Introduction to Kansas City, Missouri
Kansas City, the largest city in Missouri, is located on the state's western border, at the junction of the Missouri and Kansas rivers. It is the only major city located within 250 miles of both the geographic and population centers of the US. Established as a trading post in the 1820s, Kansas City developed in the 1850s as a gateway for settlers heading west along the Oregon, California and Santa Fe trails. It quickly became a center for livestock, and in the 1860s, the arrival of the Missouri-Pacific Railroad and the Hannibal Bridge (across the Missouri River) further sped the city's growth. Several major companies have their headquarters in Kansas City, including H&R Block, Russell Stover Candies, Hallmark Cards, and Marion Laboratories (now Hoechst-Marion-Rousell). Today, Kansas City has a strong economy and one of the most affordable housing markets in the country.
Kansas City Culture
Among the city's cultural attractions are the Harry S. Truman Presidential Library, the Nelson-Atkins Museum of Art and the Kemper Museum of Contemporary Art and Design. The Kansas City Museum, located in a mansion on Gladstone Boulevard, has a planetarium and exhibits that trace KC's history from trading post days to the present. In the 18th & Vine historic district, the Negro Leagues Baseball Museum and the American Jazz Museum are housed in a new, 50,000-square-foot building. Kansas City has more fountains than any city except Rome; from small to huge, comical to classical, simple to elaborate sculpture, KC's varied fountains may be its greatest cultural attraction. Penn Valley Park hosts the KC Jazz festival each July, Spirit Fest in August and the KC symphony's Radio Days Concert on Labor Day.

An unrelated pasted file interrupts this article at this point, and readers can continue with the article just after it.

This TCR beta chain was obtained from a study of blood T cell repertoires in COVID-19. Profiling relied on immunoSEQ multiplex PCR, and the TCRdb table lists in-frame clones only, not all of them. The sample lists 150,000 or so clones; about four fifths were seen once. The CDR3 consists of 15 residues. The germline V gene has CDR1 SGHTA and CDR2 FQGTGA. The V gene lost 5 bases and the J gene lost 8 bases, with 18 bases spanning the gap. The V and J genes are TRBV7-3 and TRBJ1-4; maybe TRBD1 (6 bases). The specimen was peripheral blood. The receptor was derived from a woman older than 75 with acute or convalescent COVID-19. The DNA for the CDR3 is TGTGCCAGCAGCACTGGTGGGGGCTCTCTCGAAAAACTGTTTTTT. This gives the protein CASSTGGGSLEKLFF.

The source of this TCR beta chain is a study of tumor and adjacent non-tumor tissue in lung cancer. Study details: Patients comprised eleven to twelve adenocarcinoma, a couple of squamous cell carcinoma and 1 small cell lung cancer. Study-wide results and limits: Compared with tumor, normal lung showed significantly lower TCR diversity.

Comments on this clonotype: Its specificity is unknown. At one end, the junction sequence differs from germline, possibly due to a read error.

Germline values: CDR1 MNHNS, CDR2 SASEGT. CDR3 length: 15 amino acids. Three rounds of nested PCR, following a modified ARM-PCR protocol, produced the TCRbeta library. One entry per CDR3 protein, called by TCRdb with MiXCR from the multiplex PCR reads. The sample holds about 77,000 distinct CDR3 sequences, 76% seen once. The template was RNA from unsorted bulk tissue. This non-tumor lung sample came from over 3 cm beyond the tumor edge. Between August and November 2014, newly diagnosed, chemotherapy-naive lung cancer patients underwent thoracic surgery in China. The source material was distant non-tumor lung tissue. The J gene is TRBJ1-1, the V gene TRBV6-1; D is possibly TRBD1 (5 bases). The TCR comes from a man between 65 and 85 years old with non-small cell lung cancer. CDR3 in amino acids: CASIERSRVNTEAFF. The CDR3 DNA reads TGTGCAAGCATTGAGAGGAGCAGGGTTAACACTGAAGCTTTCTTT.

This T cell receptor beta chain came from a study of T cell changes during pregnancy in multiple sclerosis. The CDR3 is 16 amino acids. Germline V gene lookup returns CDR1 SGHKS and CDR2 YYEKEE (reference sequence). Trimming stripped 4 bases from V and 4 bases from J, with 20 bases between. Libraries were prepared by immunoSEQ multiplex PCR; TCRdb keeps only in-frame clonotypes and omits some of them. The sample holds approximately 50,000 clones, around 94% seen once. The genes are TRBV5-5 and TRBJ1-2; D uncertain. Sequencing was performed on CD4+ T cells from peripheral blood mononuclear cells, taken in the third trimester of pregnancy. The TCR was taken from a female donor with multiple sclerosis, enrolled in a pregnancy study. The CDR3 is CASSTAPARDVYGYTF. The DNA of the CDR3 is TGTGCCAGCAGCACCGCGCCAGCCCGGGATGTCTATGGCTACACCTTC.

Kansas City is famous for its livestock, steakhouses and barbecue. Some of the best barbecue restaurants in the country can be found within the city, including the legendary Arthur Bryant's, which New Yorker columnist Calvin Trillin called "the best restaurant in the world." Each fall, KC hosts the American Royal, with livestock exhibitions and rodeos, horse competitions and the largest barbecue competition in the country.
Kansas City Sports and Leisure
Pro sports teams in Kansas City include baseball's Kansas City Royals and the NFL's Kansas City Chiefs. The Royals play 8 miles east of downtown at 40,000-seat Kauffman Stadium, which has a fountain in center field. Next door is 79,000-seat Arrowhead Stadium, home of the Chiefs as well as major league soccer's Kansas City Wizards.
Kansas City Outdoors
Though Kansas City isn't near an ocean, that doesn't stop its outdoor lovers from enjoying the water. Lewis and Clark Lake, about 45v minutes north of the city, is a great spot for swimming, boating and fishing. Further north, Big Lake State Park has 435 acres for camping, boating, bird watching and fishing. Stockton State Park, about 100 miles southeast of the city, offers a myriad of water recreation on Stockton Lake, from swimming and scuba diving to boating and fishing. For a more woodsy feel, Wallace State Park, about an hour northeast of the city, has a 6-acre lake and four scenic trails. For those who prefer remaining within the city, Swope Park (the country's second largest urban park at 1,769 acres) houses the Starlight Theatre, the Kansas City Zoo, two golf courses and a Braille trail.
Kansas City at Night
The nucleus of Kansas City's nightlife scene is the Westport neighborhood south of downtown. Westport is packed with restaurants and bars that are open as late as 3AM. Country Club Plaza is another popular area for dining and shopping. Known as the birthplace of Jazz (and Charlie Parker), Kansas City has dozens of nightclubs downtown that feature all versions of its signature art form.